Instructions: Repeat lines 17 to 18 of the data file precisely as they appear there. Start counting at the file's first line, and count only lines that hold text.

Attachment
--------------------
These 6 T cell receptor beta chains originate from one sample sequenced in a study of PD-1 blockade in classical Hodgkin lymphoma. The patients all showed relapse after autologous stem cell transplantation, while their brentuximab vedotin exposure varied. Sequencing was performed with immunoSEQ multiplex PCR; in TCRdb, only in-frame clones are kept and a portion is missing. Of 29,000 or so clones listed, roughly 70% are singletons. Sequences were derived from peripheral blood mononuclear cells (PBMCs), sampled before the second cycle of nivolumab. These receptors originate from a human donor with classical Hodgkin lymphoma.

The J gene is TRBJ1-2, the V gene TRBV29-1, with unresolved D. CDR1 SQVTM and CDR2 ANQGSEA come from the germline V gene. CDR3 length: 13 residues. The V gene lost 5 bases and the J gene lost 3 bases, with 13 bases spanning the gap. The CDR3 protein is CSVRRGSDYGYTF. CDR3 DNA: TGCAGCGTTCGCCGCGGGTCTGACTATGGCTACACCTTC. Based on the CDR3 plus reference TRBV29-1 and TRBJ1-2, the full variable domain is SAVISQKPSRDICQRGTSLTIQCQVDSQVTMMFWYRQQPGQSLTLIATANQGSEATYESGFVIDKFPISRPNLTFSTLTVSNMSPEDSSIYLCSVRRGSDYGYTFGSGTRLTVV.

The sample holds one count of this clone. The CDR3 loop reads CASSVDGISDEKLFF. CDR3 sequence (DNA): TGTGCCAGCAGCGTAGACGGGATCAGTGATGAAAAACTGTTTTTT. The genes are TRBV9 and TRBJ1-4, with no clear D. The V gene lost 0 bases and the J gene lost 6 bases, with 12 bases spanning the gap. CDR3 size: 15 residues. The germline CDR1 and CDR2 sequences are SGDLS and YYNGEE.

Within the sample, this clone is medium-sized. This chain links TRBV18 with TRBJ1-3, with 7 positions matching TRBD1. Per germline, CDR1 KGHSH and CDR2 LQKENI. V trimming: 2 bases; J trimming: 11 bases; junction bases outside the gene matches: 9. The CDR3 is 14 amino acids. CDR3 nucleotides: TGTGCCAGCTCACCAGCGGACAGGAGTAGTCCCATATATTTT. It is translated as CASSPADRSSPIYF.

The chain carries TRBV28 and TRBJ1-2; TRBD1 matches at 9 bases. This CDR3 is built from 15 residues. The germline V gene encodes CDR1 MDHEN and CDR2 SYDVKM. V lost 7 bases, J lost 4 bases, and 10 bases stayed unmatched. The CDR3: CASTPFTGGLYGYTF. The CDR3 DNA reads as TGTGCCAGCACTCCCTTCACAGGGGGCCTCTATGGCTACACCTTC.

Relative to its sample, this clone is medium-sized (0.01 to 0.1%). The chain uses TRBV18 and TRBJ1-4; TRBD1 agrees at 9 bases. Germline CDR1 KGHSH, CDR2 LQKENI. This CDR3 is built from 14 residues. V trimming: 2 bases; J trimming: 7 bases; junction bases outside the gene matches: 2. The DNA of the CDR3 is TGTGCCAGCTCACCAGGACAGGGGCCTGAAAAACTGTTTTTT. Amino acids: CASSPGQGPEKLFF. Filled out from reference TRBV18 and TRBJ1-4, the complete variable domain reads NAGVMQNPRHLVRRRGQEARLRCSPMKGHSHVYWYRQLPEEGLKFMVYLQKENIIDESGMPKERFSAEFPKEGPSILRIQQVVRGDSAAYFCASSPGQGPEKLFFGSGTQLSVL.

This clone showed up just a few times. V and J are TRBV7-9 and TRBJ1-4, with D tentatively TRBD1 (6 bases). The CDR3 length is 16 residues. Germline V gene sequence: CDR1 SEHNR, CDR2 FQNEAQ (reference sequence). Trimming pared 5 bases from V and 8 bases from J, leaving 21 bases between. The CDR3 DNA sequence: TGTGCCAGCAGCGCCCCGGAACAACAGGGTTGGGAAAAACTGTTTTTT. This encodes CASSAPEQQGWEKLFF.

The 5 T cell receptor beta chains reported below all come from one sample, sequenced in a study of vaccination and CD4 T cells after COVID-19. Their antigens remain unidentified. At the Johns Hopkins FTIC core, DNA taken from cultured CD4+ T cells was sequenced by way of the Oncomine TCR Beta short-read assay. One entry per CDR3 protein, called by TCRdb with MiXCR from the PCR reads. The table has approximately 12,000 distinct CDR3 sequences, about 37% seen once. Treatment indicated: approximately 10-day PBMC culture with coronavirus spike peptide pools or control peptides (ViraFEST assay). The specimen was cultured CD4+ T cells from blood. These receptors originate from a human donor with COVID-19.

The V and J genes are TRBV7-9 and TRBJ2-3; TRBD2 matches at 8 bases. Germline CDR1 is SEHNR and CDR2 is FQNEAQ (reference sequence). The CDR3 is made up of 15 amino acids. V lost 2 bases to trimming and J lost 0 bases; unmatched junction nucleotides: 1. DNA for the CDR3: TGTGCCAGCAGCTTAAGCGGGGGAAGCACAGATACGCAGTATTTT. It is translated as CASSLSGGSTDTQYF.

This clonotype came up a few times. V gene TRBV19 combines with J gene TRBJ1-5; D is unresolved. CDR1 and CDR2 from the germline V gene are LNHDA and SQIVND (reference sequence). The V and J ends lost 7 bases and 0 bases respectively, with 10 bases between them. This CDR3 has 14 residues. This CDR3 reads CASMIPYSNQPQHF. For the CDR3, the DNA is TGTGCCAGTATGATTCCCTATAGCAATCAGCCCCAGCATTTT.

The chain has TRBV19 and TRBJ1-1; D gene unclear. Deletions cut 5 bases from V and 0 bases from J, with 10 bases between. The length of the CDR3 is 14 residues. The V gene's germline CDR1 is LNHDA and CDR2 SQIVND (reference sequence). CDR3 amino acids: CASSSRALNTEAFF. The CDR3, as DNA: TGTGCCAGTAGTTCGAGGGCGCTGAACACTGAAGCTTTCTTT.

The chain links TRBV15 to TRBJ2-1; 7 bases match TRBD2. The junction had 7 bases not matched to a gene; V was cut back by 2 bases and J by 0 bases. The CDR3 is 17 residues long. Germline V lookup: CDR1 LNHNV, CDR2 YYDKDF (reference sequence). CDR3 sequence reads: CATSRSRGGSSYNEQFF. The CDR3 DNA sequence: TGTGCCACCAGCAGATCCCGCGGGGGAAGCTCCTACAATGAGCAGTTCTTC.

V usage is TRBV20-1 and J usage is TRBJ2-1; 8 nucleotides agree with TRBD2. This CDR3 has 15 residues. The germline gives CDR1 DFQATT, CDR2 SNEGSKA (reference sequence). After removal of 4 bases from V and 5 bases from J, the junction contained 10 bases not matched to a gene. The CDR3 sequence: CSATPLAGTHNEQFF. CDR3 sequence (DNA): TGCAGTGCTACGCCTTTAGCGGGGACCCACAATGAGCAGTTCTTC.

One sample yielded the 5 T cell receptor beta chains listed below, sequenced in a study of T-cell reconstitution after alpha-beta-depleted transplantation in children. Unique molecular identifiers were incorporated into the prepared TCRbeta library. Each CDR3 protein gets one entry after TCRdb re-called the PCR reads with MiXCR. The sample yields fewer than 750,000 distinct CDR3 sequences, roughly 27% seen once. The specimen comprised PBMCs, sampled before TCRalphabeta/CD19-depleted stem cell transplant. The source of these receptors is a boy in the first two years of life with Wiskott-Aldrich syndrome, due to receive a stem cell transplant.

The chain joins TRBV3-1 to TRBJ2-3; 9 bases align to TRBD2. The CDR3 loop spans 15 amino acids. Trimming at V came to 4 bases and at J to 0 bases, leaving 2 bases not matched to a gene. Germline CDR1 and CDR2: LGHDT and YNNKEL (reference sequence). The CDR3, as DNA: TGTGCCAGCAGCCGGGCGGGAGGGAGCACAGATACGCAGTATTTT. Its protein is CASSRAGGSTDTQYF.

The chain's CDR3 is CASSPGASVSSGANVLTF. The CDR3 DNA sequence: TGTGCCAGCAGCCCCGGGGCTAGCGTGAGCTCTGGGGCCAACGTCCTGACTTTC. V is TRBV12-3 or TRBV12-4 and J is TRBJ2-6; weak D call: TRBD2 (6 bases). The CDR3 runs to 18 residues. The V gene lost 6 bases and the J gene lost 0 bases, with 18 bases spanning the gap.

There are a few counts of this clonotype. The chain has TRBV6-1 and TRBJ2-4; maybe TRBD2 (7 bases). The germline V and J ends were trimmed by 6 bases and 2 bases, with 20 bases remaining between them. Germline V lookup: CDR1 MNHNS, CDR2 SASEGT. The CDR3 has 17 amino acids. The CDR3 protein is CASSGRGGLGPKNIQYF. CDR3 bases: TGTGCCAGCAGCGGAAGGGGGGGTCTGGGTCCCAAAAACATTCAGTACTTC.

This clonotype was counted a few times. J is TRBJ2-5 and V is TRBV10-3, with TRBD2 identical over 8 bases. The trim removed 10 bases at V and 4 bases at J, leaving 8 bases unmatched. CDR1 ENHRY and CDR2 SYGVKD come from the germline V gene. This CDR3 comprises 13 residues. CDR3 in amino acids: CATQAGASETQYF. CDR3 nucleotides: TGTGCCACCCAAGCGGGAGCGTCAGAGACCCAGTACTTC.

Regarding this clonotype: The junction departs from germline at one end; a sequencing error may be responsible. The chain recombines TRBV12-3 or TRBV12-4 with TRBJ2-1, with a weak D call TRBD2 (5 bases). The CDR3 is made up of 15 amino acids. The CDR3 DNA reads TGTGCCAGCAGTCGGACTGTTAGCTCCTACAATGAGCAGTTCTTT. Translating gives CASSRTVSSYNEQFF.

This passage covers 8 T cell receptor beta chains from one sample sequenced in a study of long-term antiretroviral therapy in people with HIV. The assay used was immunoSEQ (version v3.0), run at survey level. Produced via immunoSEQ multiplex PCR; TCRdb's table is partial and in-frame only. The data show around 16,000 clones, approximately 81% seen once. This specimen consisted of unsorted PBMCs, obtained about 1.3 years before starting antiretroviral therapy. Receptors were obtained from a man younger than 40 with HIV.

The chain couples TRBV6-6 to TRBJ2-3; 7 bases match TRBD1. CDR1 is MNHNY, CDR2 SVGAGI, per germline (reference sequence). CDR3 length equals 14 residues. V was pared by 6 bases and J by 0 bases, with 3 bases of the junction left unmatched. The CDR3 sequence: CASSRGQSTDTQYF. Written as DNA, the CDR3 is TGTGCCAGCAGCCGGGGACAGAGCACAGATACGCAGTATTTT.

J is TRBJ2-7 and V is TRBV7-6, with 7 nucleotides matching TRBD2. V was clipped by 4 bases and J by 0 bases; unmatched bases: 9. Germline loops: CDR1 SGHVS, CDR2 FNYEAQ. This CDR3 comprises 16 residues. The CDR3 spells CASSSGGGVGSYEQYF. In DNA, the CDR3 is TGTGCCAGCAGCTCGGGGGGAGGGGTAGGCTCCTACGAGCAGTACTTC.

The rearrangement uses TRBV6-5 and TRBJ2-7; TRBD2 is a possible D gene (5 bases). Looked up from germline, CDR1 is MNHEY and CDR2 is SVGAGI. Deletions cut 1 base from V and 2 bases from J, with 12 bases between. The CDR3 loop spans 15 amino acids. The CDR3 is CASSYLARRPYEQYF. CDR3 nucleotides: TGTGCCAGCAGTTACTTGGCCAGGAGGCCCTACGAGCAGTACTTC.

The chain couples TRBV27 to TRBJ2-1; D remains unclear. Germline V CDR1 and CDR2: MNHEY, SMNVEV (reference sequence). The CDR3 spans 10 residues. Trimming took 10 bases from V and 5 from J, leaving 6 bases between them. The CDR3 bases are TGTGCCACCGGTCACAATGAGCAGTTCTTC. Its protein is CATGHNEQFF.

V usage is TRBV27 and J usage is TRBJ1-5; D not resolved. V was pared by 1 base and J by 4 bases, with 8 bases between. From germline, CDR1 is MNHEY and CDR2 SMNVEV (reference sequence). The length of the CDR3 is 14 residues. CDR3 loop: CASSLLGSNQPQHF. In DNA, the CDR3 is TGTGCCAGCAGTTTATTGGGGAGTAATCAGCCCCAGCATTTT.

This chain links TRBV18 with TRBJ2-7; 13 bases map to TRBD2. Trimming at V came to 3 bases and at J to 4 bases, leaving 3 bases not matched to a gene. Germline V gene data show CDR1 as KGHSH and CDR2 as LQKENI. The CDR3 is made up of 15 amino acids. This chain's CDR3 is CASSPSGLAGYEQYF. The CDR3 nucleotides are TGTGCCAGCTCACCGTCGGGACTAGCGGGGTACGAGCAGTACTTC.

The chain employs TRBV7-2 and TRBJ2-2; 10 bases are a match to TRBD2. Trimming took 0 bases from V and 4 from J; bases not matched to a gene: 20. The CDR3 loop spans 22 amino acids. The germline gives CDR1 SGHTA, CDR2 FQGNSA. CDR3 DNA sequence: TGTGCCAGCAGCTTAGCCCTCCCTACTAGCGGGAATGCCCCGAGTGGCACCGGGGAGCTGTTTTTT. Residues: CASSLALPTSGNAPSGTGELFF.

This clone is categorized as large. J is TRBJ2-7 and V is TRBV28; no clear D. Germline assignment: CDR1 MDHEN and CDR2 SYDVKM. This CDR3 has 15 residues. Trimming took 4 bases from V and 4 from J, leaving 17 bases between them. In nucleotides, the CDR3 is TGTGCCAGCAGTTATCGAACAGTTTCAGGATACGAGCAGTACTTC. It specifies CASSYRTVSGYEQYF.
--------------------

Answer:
There are a few counts of this clonotype. The chain has TRBV6-1 and TRBJ2-4; maybe TRBD2 (7 bases). The germline V and J ends were trimmed by 6 bases and 2 bases, with 20 bases remaining between them. Germline V lookup: CDR1 MNHNS, CDR2 SASEGT. The CDR3 has 17 amino acids. The CDR3 protein is CASSGRGGLGPKNIQYF. CDR3 bases: TGTGCCAGCAGCGGAAGGGGGGGTCTGGGTCCCAAAAACATTCAGTACTTC.

This clonotype was counted a few times. J is TRBJ2-5 and V is TRBV10-3, with TRBD2 identical over 8 bases. The trim removed 10 bases at V and 4 bases at J, leaving 8 bases unmatched. CDR1 ENHRY and CDR2 SYGVKD come from the germline V gene. This CDR3 comprises 13 residues. CDR3 in amino acids: CATQAGASETQYF. CDR3 nucleotides: TGTGCCACCCAAGCGGGAGCGTCAGAGACCCAGTACTTC.